IN THIS WEEK’S “Gundam goes live!” story, Famed comic book creator and New York Times bestselling author Brian K. Vaughan has signed on to write the screenplay for Gundam, the first live-action film based on the popular mecha anime and science fiction media franchise created by Sunrise. The project hails from Legendary Entertainment, in a co-production with Sunrise. Vaughan, best known for creating comic book series like Y: The Last Man, Ex Machina and Runaways, will also serve as an executive producer on the pic.
Next month marks the 40th anniversary of Mobile Suit Gundam, the mecha anime series that launched the Gundam success story as both a media and toy franchise. That 1979 series, created and directed by Yoshiyuki Tomino, was a middling success when first aired but then won over an impassioned fan following through reruns and a popular tie-in toy line.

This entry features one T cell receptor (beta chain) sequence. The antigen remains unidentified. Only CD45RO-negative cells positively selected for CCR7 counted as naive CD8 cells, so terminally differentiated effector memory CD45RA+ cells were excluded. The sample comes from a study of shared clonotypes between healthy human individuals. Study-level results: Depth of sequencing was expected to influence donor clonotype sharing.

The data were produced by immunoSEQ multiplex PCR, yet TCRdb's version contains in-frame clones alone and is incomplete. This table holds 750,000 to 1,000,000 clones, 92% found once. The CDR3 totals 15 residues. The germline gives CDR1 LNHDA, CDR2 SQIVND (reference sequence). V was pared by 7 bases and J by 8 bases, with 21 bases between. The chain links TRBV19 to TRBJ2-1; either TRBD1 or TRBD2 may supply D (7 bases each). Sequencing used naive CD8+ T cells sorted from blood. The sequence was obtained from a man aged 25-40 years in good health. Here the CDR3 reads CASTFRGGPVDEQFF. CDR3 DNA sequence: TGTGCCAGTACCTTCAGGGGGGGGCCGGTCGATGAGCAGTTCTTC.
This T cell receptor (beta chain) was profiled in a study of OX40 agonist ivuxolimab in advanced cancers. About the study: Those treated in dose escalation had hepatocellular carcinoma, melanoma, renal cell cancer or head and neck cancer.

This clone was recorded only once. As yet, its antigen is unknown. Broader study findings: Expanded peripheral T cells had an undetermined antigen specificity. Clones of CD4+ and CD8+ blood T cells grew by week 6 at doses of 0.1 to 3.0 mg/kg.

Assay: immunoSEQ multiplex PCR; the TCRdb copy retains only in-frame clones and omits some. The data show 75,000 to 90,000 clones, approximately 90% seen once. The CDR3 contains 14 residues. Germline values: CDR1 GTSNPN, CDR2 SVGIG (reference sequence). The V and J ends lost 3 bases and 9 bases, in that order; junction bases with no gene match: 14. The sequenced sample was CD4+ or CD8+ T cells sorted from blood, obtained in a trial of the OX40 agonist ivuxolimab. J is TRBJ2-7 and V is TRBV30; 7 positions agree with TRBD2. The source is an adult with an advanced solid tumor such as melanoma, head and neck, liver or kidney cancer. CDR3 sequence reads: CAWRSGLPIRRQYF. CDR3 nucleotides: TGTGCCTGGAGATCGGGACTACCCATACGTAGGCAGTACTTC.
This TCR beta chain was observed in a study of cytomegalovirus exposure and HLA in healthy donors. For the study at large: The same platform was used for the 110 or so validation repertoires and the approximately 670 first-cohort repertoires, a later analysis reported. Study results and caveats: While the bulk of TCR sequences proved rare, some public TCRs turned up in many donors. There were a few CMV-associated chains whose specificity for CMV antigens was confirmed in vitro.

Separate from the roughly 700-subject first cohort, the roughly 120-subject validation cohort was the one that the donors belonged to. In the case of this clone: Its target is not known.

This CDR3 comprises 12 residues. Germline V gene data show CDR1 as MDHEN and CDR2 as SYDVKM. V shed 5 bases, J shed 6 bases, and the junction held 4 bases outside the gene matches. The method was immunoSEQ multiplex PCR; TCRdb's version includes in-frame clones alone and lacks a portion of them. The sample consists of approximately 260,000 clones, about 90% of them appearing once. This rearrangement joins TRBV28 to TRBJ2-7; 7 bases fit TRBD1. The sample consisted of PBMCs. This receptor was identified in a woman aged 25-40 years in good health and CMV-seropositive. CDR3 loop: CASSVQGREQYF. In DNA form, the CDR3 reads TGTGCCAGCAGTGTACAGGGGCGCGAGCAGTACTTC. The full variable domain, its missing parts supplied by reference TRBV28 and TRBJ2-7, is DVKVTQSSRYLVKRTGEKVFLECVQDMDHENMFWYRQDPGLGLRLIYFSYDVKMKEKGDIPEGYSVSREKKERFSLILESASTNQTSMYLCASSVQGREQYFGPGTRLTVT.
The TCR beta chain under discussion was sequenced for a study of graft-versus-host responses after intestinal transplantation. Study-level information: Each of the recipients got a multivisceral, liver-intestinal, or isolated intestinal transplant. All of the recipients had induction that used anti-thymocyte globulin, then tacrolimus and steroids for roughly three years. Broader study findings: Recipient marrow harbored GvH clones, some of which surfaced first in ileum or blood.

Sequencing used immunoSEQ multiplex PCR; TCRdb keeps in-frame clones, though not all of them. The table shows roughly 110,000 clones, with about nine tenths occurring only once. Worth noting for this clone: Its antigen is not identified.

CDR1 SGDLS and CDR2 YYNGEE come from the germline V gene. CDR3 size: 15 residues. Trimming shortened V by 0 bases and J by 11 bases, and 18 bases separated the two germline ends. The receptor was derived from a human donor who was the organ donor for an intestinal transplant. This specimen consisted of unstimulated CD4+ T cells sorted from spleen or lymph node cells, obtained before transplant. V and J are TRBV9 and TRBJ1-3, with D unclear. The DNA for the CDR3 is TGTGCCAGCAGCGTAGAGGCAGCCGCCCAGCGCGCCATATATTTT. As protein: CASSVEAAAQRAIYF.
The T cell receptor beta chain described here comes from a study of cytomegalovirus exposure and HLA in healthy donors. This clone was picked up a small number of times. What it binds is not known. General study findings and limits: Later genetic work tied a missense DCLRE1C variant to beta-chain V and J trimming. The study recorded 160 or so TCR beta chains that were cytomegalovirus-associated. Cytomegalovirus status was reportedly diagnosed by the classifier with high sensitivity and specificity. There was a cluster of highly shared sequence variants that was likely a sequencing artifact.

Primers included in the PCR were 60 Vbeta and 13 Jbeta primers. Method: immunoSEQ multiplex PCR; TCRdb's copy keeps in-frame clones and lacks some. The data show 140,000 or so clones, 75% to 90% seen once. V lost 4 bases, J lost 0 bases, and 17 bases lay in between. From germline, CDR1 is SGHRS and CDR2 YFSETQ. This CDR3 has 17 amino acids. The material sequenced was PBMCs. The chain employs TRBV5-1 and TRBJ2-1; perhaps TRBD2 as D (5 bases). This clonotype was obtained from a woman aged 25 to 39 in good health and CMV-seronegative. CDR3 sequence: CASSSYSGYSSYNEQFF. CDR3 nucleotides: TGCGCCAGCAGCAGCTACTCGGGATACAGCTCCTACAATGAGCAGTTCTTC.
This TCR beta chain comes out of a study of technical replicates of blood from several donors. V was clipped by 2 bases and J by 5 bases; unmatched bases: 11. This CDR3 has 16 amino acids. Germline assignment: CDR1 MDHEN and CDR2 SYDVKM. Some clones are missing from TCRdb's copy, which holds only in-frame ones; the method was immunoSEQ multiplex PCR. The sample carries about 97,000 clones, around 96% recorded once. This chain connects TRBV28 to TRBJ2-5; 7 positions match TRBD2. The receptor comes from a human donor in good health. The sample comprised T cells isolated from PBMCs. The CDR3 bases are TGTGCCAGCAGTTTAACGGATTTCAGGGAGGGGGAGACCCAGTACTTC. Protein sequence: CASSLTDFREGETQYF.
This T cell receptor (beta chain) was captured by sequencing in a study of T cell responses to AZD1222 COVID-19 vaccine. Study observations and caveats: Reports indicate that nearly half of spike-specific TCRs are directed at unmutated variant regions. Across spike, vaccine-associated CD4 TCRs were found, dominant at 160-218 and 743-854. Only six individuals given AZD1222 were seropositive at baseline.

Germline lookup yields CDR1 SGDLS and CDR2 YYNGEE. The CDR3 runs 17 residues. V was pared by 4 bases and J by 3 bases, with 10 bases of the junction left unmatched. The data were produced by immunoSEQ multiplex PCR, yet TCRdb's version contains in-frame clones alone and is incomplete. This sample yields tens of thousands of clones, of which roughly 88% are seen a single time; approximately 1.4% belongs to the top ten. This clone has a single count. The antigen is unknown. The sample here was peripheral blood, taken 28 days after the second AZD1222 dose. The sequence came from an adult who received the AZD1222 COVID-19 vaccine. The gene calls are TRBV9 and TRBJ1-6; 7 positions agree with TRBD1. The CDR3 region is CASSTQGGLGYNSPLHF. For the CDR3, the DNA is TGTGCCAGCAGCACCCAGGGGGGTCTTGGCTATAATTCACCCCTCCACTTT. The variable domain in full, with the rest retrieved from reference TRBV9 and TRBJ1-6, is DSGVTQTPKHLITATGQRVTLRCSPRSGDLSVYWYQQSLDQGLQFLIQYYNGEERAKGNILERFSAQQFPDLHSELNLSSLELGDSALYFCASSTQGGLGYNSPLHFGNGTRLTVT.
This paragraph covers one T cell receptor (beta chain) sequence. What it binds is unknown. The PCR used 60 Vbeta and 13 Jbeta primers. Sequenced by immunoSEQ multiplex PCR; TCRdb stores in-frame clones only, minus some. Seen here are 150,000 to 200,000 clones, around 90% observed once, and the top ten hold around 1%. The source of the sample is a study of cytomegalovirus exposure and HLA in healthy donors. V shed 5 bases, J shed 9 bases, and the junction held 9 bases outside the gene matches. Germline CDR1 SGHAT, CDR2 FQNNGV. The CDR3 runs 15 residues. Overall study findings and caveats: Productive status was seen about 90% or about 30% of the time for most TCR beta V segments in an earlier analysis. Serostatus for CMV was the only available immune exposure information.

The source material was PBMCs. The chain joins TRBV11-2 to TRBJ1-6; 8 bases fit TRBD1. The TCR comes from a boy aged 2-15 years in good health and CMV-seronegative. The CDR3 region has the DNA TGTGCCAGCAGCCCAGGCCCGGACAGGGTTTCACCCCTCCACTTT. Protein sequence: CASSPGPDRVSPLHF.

Tomino’s animated saga was part of the mecha genre, the sci-fi subgenre that centers on robots in combat (and usually they are giant robots), but it veered from the formula followed by its mecha predecessors in a manner that added dramatic new tones and textures to the genre.
So, Brian K. Vaughn seems to be doing well for himself.
IN THIS WEEK’S “Really cool news” story, Idris Elba is joining the squad. Sources tell Variety that Elba is Warner Bros. choice to replace Will Smith as Deadshot in the Suicide Squad sequel.
Smith had to bow out of the upcoming DC Comics movie due to scheduling conflicts, and the studio moved fast to find another proven A-lister to replace him before production starts in September.
It’s currently unknown who will be joining Elba in the sequel, though many believe Margot Robbie will return as Harley Quinn. James Gun was tapped to write and direct the film. The release date is currently set for Aug. 6, 2021.
The original Suicide Squad — starring Smith, Jared Leto, Robbie — became a massive box office sensation when it hit theaters in 2016, grossing $746 million worldwide.
Well, I generally like Will Smith, but let’s face it, this is a bit of an upgrade. Idris Elba is awesome.